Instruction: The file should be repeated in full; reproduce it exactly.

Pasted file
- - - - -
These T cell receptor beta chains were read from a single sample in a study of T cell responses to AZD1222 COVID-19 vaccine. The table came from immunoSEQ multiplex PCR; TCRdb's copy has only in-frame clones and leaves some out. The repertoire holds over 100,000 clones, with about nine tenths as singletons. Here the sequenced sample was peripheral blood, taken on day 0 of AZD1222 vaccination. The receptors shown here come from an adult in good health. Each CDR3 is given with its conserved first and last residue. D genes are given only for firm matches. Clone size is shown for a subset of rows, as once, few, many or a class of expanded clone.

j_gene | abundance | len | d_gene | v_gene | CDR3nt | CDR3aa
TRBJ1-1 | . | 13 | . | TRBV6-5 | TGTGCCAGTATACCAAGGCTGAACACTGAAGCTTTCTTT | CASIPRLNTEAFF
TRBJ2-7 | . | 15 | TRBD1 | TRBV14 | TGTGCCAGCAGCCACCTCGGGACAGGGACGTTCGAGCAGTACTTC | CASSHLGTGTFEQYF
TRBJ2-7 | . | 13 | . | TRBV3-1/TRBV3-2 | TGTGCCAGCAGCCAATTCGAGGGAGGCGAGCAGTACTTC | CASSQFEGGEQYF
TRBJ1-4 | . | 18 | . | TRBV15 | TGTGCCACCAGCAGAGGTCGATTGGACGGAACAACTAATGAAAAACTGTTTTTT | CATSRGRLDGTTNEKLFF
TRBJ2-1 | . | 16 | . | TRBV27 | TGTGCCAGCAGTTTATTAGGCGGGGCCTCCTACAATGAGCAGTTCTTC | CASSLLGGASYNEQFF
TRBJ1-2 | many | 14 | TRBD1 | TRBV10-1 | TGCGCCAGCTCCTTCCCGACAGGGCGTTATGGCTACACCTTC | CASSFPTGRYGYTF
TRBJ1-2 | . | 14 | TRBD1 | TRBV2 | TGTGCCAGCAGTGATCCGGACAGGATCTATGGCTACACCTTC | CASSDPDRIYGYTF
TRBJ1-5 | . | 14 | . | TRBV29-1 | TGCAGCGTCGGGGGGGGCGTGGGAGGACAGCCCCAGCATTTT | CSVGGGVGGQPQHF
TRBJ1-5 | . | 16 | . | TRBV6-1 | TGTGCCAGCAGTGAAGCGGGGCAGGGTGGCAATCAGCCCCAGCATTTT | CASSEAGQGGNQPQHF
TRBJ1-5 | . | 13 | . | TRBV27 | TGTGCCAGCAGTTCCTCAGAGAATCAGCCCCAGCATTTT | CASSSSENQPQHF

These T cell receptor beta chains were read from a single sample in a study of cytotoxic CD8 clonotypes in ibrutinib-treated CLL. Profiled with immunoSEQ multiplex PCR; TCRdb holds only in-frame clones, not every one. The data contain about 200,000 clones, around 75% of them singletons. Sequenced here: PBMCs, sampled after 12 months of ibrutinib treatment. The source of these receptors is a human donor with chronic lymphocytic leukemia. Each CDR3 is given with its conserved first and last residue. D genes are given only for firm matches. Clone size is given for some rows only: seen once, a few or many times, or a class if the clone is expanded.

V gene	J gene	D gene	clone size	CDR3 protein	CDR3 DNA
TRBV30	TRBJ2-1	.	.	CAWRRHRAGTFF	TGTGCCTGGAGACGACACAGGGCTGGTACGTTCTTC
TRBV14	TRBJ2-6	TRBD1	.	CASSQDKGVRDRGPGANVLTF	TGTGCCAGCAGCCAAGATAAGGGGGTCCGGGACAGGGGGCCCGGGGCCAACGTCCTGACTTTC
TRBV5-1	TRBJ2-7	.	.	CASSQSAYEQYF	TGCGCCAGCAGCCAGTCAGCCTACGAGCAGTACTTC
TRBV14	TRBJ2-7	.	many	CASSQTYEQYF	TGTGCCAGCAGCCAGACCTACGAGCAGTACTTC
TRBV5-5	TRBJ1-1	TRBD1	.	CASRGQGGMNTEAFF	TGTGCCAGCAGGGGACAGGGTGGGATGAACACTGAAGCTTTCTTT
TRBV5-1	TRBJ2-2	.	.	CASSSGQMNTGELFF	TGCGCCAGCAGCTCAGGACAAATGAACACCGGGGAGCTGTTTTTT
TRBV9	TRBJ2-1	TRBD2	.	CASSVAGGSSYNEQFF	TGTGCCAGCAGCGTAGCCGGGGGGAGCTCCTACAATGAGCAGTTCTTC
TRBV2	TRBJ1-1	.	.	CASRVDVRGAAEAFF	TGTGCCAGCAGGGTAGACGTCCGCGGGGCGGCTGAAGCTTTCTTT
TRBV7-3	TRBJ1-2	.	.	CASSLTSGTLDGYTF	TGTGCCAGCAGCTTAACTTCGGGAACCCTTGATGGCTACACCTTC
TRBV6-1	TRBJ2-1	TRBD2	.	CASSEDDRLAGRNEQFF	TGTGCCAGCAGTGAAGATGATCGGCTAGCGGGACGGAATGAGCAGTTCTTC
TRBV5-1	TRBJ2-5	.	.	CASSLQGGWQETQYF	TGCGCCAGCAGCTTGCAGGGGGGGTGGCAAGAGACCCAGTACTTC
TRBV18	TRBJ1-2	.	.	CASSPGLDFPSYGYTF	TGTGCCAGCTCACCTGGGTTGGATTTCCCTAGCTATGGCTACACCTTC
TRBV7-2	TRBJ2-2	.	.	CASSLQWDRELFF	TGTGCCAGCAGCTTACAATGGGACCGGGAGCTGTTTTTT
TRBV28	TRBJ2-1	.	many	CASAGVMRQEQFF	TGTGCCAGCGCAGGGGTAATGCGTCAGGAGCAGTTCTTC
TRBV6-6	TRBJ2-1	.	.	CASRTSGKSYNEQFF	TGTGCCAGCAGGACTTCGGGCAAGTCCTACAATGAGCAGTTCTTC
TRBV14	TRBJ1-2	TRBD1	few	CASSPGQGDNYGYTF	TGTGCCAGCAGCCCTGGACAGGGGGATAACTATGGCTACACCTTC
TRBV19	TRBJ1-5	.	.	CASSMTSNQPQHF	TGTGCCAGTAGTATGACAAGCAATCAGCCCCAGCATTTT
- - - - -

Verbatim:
These T cell receptor beta chains were read from a single sample in a study of T cell responses to AZD1222 COVID-19 vaccine. The table came from immunoSEQ multiplex PCR; TCRdb's copy has only in-frame clones and leaves some out. The repertoire holds over 100,000 clones, with about nine tenths as singletons. Here the sequenced sample was peripheral blood, taken on day 0 of AZD1222 vaccination. The receptors shown here come from an adult in good health. Each CDR3 is given with its conserved first and last residue. D genes are given only for firm matches. Clone size is shown for a subset of rows, as once, few, many or a class of expanded clone.

j_gene | abundance | len | d_gene | v_gene | CDR3nt | CDR3aa
TRBJ1-1 | . | 13 | . | TRBV6-5 | TGTGCCAGTATACCAAGGCTGAACACTGAAGCTTTCTTT | CASIPRLNTEAFF
TRBJ2-7 | . | 15 | TRBD1 | TRBV14 | TGTGCCAGCAGCCACCTCGGGACAGGGACGTTCGAGCAGTACTTC | CASSHLGTGTFEQYF
TRBJ2-7 | . | 13 | . | TRBV3-1/TRBV3-2 | TGTGCCAGCAGCCAATTCGAGGGAGGCGAGCAGTACTTC | CASSQFEGGEQYF
TRBJ1-4 | . | 18 | . | TRBV15 | TGTGCCACCAGCAGAGGTCGATTGGACGGAACAACTAATGAAAAACTGTTTTTT | CATSRGRLDGTTNEKLFF
TRBJ2-1 | . | 16 | . | TRBV27 | TGTGCCAGCAGTTTATTAGGCGGGGCCTCCTACAATGAGCAGTTCTTC | CASSLLGGASYNEQFF
TRBJ1-2 | many | 14 | TRBD1 | TRBV10-1 | TGCGCCAGCTCCTTCCCGACAGGGCGTTATGGCTACACCTTC | CASSFPTGRYGYTF
TRBJ1-2 | . | 14 | TRBD1 | TRBV2 | TGTGCCAGCAGTGATCCGGACAGGATCTATGGCTACACCTTC | CASSDPDRIYGYTF
TRBJ1-5 | . | 14 | . | TRBV29-1 | TGCAGCGTCGGGGGGGGCGTGGGAGGACAGCCCCAGCATTTT | CSVGGGVGGQPQHF
TRBJ1-5 | . | 16 | . | TRBV6-1 | TGTGCCAGCAGTGAAGCGGGGCAGGGTGGCAATCAGCCCCAGCATTTT | CASSEAGQGGNQPQHF
TRBJ1-5 | . | 13 | . | TRBV27 | TGTGCCAGCAGTTCCTCAGAGAATCAGCCCCAGCATTTT | CASSSSENQPQHF

These T cell receptor beta chains were read from a single sample in a study of cytotoxic CD8 clonotypes in ibrutinib-treated CLL. Profiled with immunoSEQ multiplex PCR; TCRdb holds only in-frame clones, not every one. The data contain about 200,000 clones, around 75% of them singletons. Sequenced here: PBMCs, sampled after 12 months of ibrutinib treatment. The source of these receptors is a human donor with chronic lymphocytic leukemia. Each CDR3 is given with its conserved first and last residue. D genes are given only for firm matches. Clone size is given for some rows only: seen once, a few or many times, or a class if the clone is expanded.

V gene	J gene	D gene	clone size	CDR3 protein	CDR3 DNA
TRBV30	TRBJ2-1	.	.	CAWRRHRAGTFF	TGTGCCTGGAGACGACACAGGGCTGGTACGTTCTTC
TRBV14	TRBJ2-6	TRBD1	.	CASSQDKGVRDRGPGANVLTF	TGTGCCAGCAGCCAAGATAAGGGGGTCCGGGACAGGGGGCCCGGGGCCAACGTCCTGACTTTC
TRBV5-1	TRBJ2-7	.	.	CASSQSAYEQYF	TGCGCCAGCAGCCAGTCAGCCTACGAGCAGTACTTC
TRBV14	TRBJ2-7	.	many	CASSQTYEQYF	TGTGCCAGCAGCCAGACCTACGAGCAGTACTTC
TRBV5-5	TRBJ1-1	TRBD1	.	CASRGQGGMNTEAFF	TGTGCCAGCAGGGGACAGGGTGGGATGAACACTGAAGCTTTCTTT
TRBV5-1	TRBJ2-2	.	.	CASSSGQMNTGELFF	TGCGCCAGCAGCTCAGGACAAATGAACACCGGGGAGCTGTTTTTT
TRBV9	TRBJ2-1	TRBD2	.	CASSVAGGSSYNEQFF	TGTGCCAGCAGCGTAGCCGGGGGGAGCTCCTACAATGAGCAGTTCTTC
TRBV2	TRBJ1-1	.	.	CASRVDVRGAAEAFF	TGTGCCAGCAGGGTAGACGTCCGCGGGGCGGCTGAAGCTTTCTTT
TRBV7-3	TRBJ1-2	.	.	CASSLTSGTLDGYTF	TGTGCCAGCAGCTTAACTTCGGGAACCCTTGATGGCTACACCTTC
TRBV6-1	TRBJ2-1	TRBD2	.	CASSEDDRLAGRNEQFF	TGTGCCAGCAGTGAAGATGATCGGCTAGCGGGACGGAATGAGCAGTTCTTC
TRBV5-1	TRBJ2-5	.	.	CASSLQGGWQETQYF	TGCGCCAGCAGCTTGCAGGGGGGGTGGCAAGAGACCCAGTACTTC
TRBV18	TRBJ1-2	.	.	CASSPGLDFPSYGYTF	TGTGCCAGCTCACCTGGGTTGGATTTCCCTAGCTATGGCTACACCTTC
TRBV7-2	TRBJ2-2	.	.	CASSLQWDRELFF	TGTGCCAGCAGCTTACAATGGGACCGGGAGCTGTTTTTT
TRBV28	TRBJ2-1	.	many	CASAGVMRQEQFF	TGTGCCAGCGCAGGGGTAATGCGTCAGGAGCAGTTCTTC
TRBV6-6	TRBJ2-1	.	.	CASRTSGKSYNEQFF	TGTGCCAGCAGGACTTCGGGCAAGTCCTACAATGAGCAGTTCTTC
TRBV14	TRBJ1-2	TRBD1	few	CASSPGQGDNYGYTF	TGTGCCAGCAGCCCTGGACAGGGGGATAACTATGGCTACACCTTC
TRBV19	TRBJ1-5	.	.	CASSMTSNQPQHF	TGTGCCAGTAGTATGACAAGCAATCAGCCCCAGCATTTT